Blended learning basics

New learning style shows new advantages and disadvantages


Delano Lockhart

Senior Angelica Santiago logs on to the platform Canvas so that she can do her homework for her U.S Government class. Canvas is a popular platform used in blended learning classes.

Delano Lockhart, Staff Writer

Teachers standing in front of a small, white, brick room filled with 25 pairs of eyes staring at them for 45 minutes is how most MN students are used to being taught. However,  a different approach has recently emerged: blended learning.  

This year, MN introduced its very first set of blended learning classes: U.S. Government and Economics, College Algebra, and College Writing. 

These three classes are the test run of this brand new program and are led by social studies teacher Lance Ott, math teacher Kathryn Etzelmiller, and English teacher and IBDP coordinator Amber Ripa. 

According to the district, the blended learning program uses a combination of online learning and face-to-face classes (traditional learning), allowing students to learn at a time that works best for them. 

When these students have their online class days they use an online program called Canvas, this website keeps their online assignments, notes, and lectures organized.

“The other big advantage is that students are going to see this type of model when they get to college, and to have the experience now will help them prepare for the future,” assistant principal Aaron Bearinger said. 

This course takes place fifty percent of the time in a traditional classroom setting and the other fifty percent in an online setting. 

Ott prefers to meet with his U.S. government students three days out of the week. The other two days, the students work online doing their homework and classwork that he has assigned. 

This is the first time these three teachers have taught a course like this, which has come with new challenges.

“Going through it the first time, I am finding that sometimes there are broken links to videos and online materials that were there this summer when we developed the class but now are gone,” Ott said. 

With this program comes some challenges for students as well. Senior Antonio Rinn is currently enrolled in College Writing and believes that this class is extremely helpful, but also challenging for him.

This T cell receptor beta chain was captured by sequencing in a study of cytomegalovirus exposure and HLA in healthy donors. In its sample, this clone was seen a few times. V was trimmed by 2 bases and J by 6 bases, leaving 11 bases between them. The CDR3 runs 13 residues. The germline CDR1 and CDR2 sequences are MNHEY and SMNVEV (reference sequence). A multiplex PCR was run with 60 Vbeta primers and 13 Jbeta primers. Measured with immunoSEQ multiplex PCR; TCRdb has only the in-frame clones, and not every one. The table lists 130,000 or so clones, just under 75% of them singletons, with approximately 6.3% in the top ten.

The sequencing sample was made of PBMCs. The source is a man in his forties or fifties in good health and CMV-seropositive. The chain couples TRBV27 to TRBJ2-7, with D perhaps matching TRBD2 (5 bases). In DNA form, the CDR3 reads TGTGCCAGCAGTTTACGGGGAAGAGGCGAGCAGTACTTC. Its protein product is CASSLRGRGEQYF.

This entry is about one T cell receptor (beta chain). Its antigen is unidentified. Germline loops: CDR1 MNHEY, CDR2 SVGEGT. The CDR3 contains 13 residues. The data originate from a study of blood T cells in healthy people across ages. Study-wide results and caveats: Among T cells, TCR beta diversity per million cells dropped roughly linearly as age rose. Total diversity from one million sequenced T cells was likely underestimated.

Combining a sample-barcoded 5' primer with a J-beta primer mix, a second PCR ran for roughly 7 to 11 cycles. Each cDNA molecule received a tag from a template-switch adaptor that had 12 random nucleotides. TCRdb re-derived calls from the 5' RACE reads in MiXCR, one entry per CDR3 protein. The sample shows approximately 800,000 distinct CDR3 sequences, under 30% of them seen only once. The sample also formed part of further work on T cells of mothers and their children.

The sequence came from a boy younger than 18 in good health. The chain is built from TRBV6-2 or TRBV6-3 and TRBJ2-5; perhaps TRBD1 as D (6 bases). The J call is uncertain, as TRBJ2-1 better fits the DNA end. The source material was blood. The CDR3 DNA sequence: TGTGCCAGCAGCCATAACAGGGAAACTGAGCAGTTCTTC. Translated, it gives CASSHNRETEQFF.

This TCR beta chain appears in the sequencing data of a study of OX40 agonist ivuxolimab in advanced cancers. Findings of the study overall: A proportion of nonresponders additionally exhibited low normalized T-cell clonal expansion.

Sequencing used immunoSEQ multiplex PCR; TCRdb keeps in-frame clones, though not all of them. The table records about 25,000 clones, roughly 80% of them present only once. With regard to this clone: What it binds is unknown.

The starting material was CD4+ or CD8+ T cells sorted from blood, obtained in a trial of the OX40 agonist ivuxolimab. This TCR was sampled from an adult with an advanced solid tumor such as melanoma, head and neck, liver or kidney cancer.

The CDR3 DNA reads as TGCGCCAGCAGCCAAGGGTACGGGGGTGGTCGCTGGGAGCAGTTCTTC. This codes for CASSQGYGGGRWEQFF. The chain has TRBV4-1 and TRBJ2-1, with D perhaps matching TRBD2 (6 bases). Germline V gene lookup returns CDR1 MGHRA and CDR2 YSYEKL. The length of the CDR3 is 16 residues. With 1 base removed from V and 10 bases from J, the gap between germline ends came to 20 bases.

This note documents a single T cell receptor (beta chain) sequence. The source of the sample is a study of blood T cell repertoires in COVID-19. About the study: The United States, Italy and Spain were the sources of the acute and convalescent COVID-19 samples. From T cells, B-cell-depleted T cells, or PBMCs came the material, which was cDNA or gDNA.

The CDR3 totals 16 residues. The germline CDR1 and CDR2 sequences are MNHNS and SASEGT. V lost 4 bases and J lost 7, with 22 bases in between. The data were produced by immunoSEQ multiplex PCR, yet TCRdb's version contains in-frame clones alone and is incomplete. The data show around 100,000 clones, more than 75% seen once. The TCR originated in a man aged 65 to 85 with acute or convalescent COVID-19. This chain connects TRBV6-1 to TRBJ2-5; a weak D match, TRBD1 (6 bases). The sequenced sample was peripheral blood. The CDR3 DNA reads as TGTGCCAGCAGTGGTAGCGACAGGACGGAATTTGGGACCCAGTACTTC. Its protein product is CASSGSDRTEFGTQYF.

“The challenges I face a lot of time are actually sitting down and doing all the work I should do at the time I have,” Rinn said.

While these teachers and students may be running into a few small problems, Ripa and Ott have a lot of praise for this program because of what it is doing for these students. 

“I have the chance to meet with more students one-on-one to address specific questions they have about their topic or their work. We have also been able to meet as small groups when necessary,” Ripa said. 

Ripa and the other teachers believe that this course has helped students who would not feel comfortable asking questions to get the help they need during that online time. 

Senior Angelica Santiago appreciates this program because of the preparation for college that she feels that she is receiving. 

“I prefer a blended learning class because it seems easier and it feels as though I am in a college class. It’s preparing me to stay organized and keep time management for when I get to college next year,” Santiago said. 

This program has received a lot of feedback in its first year, which the administration intends to use in order to improve blended learning. Administration is planning on continuing this program for many years and is in complete support of providing blended learning for future seniors.

“We had a great team working together across the district to make the blended learning concept a reality in a short period of time,” Bearinger said. 

Blended learning is changing the way students learn and is giving a fun new approach to teaching and learning for many students and teachers.

“It is more fun because it is a smaller class, so you make friends easily and are able to ask questions and talk through things easily,” Santiago said. “Blended learning is just a really good way for me to prepare for my future, while in a traditional classroom.”